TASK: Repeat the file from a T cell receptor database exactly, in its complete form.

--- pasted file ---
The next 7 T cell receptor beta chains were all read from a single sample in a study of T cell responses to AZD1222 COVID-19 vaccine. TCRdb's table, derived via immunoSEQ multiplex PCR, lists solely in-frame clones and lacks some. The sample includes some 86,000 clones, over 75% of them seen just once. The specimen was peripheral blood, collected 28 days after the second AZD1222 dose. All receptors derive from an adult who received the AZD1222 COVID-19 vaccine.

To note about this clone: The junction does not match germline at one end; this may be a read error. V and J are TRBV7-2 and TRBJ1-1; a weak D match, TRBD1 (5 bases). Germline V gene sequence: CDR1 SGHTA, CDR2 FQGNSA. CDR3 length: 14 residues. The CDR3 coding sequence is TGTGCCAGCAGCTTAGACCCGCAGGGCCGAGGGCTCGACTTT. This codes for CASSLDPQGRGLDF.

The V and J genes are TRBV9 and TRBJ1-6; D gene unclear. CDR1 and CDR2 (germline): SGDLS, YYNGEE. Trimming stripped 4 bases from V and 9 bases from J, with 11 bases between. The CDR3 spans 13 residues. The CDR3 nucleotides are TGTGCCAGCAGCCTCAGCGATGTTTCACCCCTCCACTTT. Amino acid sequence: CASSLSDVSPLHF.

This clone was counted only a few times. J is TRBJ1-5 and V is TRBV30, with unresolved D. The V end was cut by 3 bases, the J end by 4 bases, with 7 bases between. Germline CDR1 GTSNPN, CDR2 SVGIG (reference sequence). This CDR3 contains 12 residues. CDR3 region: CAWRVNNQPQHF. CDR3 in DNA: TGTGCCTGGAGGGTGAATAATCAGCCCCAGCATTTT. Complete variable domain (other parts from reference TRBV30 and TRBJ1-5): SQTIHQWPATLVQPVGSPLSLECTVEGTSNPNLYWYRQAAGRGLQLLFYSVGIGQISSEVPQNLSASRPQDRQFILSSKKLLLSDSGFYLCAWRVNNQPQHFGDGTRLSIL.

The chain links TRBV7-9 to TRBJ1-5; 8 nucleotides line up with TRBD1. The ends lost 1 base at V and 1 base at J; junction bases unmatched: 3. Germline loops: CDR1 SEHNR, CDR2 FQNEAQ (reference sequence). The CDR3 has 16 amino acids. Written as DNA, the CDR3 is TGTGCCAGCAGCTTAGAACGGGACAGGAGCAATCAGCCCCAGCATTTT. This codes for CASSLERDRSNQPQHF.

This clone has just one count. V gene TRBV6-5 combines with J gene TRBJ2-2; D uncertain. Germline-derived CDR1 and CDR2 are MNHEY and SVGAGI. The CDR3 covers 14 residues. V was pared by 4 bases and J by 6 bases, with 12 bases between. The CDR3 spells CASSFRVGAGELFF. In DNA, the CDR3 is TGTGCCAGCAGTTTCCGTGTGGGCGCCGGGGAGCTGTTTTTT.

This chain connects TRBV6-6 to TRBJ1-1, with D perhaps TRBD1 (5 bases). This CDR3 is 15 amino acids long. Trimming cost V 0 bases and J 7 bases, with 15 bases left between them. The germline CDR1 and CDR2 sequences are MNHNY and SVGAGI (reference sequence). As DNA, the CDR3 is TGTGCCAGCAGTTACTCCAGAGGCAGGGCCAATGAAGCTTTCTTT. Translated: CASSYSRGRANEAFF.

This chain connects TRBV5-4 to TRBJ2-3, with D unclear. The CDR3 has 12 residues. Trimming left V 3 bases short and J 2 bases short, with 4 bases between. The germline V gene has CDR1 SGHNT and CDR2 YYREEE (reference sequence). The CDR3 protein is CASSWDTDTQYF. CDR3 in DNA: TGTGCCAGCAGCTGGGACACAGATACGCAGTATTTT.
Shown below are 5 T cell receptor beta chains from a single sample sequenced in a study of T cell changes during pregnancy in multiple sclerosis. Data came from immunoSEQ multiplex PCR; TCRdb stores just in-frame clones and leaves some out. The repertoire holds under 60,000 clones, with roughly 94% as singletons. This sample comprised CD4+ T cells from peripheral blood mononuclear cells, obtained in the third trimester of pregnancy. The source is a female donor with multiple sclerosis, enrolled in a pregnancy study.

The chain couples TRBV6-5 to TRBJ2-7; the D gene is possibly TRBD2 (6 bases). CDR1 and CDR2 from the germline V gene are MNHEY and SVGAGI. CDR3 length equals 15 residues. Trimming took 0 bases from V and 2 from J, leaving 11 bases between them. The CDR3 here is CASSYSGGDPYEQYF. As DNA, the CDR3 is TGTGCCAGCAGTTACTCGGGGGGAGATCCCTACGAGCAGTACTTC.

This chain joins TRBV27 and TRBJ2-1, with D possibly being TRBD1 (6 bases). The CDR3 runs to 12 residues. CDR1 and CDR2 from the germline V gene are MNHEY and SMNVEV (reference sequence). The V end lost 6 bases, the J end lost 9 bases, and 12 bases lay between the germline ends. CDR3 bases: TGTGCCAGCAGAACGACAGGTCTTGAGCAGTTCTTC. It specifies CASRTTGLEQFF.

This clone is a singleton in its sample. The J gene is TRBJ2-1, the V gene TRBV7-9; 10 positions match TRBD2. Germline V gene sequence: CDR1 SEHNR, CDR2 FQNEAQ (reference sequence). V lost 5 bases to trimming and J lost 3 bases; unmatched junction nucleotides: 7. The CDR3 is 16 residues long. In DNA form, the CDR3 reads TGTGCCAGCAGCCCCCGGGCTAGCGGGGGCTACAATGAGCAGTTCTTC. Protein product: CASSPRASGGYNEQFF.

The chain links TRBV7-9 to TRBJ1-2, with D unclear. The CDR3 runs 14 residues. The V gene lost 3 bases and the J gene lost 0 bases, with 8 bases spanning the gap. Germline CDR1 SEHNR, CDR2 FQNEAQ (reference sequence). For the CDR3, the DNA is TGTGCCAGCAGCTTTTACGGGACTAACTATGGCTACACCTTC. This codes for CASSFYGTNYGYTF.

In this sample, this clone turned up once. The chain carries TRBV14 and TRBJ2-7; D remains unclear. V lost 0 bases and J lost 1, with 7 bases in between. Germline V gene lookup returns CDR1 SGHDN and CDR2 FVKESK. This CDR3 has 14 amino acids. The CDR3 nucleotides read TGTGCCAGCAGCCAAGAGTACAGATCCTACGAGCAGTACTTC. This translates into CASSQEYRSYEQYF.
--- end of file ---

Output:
The next 7 T cell receptor beta chains were all read from a single sample in a study of T cell responses to AZD1222 COVID-19 vaccine. TCRdb's table, derived via immunoSEQ multiplex PCR, lists solely in-frame clones and lacks some. The sample includes some 86,000 clones, over 75% of them seen just once. The specimen was peripheral blood, collected 28 days after the second AZD1222 dose. All receptors derive from an adult who received the AZD1222 COVID-19 vaccine.

To note about this clone: The junction does not match germline at one end; this may be a read error. V and J are TRBV7-2 and TRBJ1-1; a weak D match, TRBD1 (5 bases). Germline V gene sequence: CDR1 SGHTA, CDR2 FQGNSA. CDR3 length: 14 residues. The CDR3 coding sequence is TGTGCCAGCAGCTTAGACCCGCAGGGCCGAGGGCTCGACTTT. This codes for CASSLDPQGRGLDF.

The V and J genes are TRBV9 and TRBJ1-6; D gene unclear. CDR1 and CDR2 (germline): SGDLS, YYNGEE. Trimming stripped 4 bases from V and 9 bases from J, with 11 bases between. The CDR3 spans 13 residues. The CDR3 nucleotides are TGTGCCAGCAGCCTCAGCGATGTTTCACCCCTCCACTTT. Amino acid sequence: CASSLSDVSPLHF.

This clone was counted only a few times. J is TRBJ1-5 and V is TRBV30, with unresolved D. The V end was cut by 3 bases, the J end by 4 bases, with 7 bases between. Germline CDR1 GTSNPN, CDR2 SVGIG (reference sequence). This CDR3 contains 12 residues. CDR3 region: CAWRVNNQPQHF. CDR3 in DNA: TGTGCCTGGAGGGTGAATAATCAGCCCCAGCATTTT. Complete variable domain (other parts from reference TRBV30 and TRBJ1-5): SQTIHQWPATLVQPVGSPLSLECTVEGTSNPNLYWYRQAAGRGLQLLFYSVGIGQISSEVPQNLSASRPQDRQFILSSKKLLLSDSGFYLCAWRVNNQPQHFGDGTRLSIL.

The chain links TRBV7-9 to TRBJ1-5; 8 nucleotides line up with TRBD1. The ends lost 1 base at V and 1 base at J; junction bases unmatched: 3. Germline loops: CDR1 SEHNR, CDR2 FQNEAQ (reference sequence). The CDR3 has 16 amino acids. Written as DNA, the CDR3 is TGTGCCAGCAGCTTAGAACGGGACAGGAGCAATCAGCCCCAGCATTTT. This codes for CASSLERDRSNQPQHF.

This clone has just one count. V gene TRBV6-5 combines with J gene TRBJ2-2; D uncertain. Germline-derived CDR1 and CDR2 are MNHEY and SVGAGI. The CDR3 covers 14 residues. V was pared by 4 bases and J by 6 bases, with 12 bases between. The CDR3 spells CASSFRVGAGELFF. In DNA, the CDR3 is TGTGCCAGCAGTTTCCGTGTGGGCGCCGGGGAGCTGTTTTTT.

This chain connects TRBV6-6 to TRBJ1-1, with D perhaps TRBD1 (5 bases). This CDR3 is 15 amino acids long. Trimming cost V 0 bases and J 7 bases, with 15 bases left between them. The germline CDR1 and CDR2 sequences are MNHNY and SVGAGI (reference sequence). As DNA, the CDR3 is TGTGCCAGCAGTTACTCCAGAGGCAGGGCCAATGAAGCTTTCTTT. Translated: CASSYSRGRANEAFF.

This chain connects TRBV5-4 to TRBJ2-3, with D unclear. The CDR3 has 12 residues. Trimming left V 3 bases short and J 2 bases short, with 4 bases between. The germline V gene has CDR1 SGHNT and CDR2 YYREEE (reference sequence). The CDR3 protein is CASSWDTDTQYF. CDR3 in DNA: TGTGCCAGCAGCTGGGACACAGATACGCAGTATTTT.
Shown below are 5 T cell receptor beta chains from a single sample sequenced in a study of T cell changes during pregnancy in multiple sclerosis. Data came from immunoSEQ multiplex PCR; TCRdb stores just in-frame clones and leaves some out. The repertoire holds under 60,000 clones, with roughly 94% as singletons. This sample comprised CD4+ T cells from peripheral blood mononuclear cells, obtained in the third trimester of pregnancy. The source is a female donor with multiple sclerosis, enrolled in a pregnancy study.

The chain couples TRBV6-5 to TRBJ2-7; the D gene is possibly TRBD2 (6 bases). CDR1 and CDR2 from the germline V gene are MNHEY and SVGAGI. CDR3 length equals 15 residues. Trimming took 0 bases from V and 2 from J, leaving 11 bases between them. The CDR3 here is CASSYSGGDPYEQYF. As DNA, the CDR3 is TGTGCCAGCAGTTACTCGGGGGGAGATCCCTACGAGCAGTACTTC.

This chain joins TRBV27 and TRBJ2-1, with D possibly being TRBD1 (6 bases). The CDR3 runs to 12 residues. CDR1 and CDR2 from the germline V gene are MNHEY and SMNVEV (reference sequence). The V end lost 6 bases, the J end lost 9 bases, and 12 bases lay between the germline ends. CDR3 bases: TGTGCCAGCAGAACGACAGGTCTTGAGCAGTTCTTC. It specifies CASRTTGLEQFF.

This clone is a singleton in its sample. The J gene is TRBJ2-1, the V gene TRBV7-9; 10 positions match TRBD2. Germline V gene sequence: CDR1 SEHNR, CDR2 FQNEAQ (reference sequence). V lost 5 bases to trimming and J lost 3 bases; unmatched junction nucleotides: 7. The CDR3 is 16 residues long. In DNA form, the CDR3 reads TGTGCCAGCAGCCCCCGGGCTAGCGGGGGCTACAATGAGCAGTTCTTC. Protein product: CASSPRASGGYNEQFF.

The chain links TRBV7-9 to TRBJ1-2, with D unclear. The CDR3 runs 14 residues. The V gene lost 3 bases and the J gene lost 0 bases, with 8 bases spanning the gap. Germline CDR1 SEHNR, CDR2 FQNEAQ (reference sequence). For the CDR3, the DNA is TGTGCCAGCAGCTTTTACGGGACTAACTATGGCTACACCTTC. This codes for CASSFYGTNYGYTF.

In this sample, this clone turned up once. The chain carries TRBV14 and TRBJ2-7; D remains unclear. V lost 0 bases and J lost 1, with 7 bases in between. Germline V gene lookup returns CDR1 SGHDN and CDR2 FVKESK. This CDR3 has 14 amino acids. The CDR3 nucleotides read TGTGCCAGCAGCCAAGAGTACAGATCCTACGAGCAGTACTTC. This translates into CASSQEYRSYEQYF.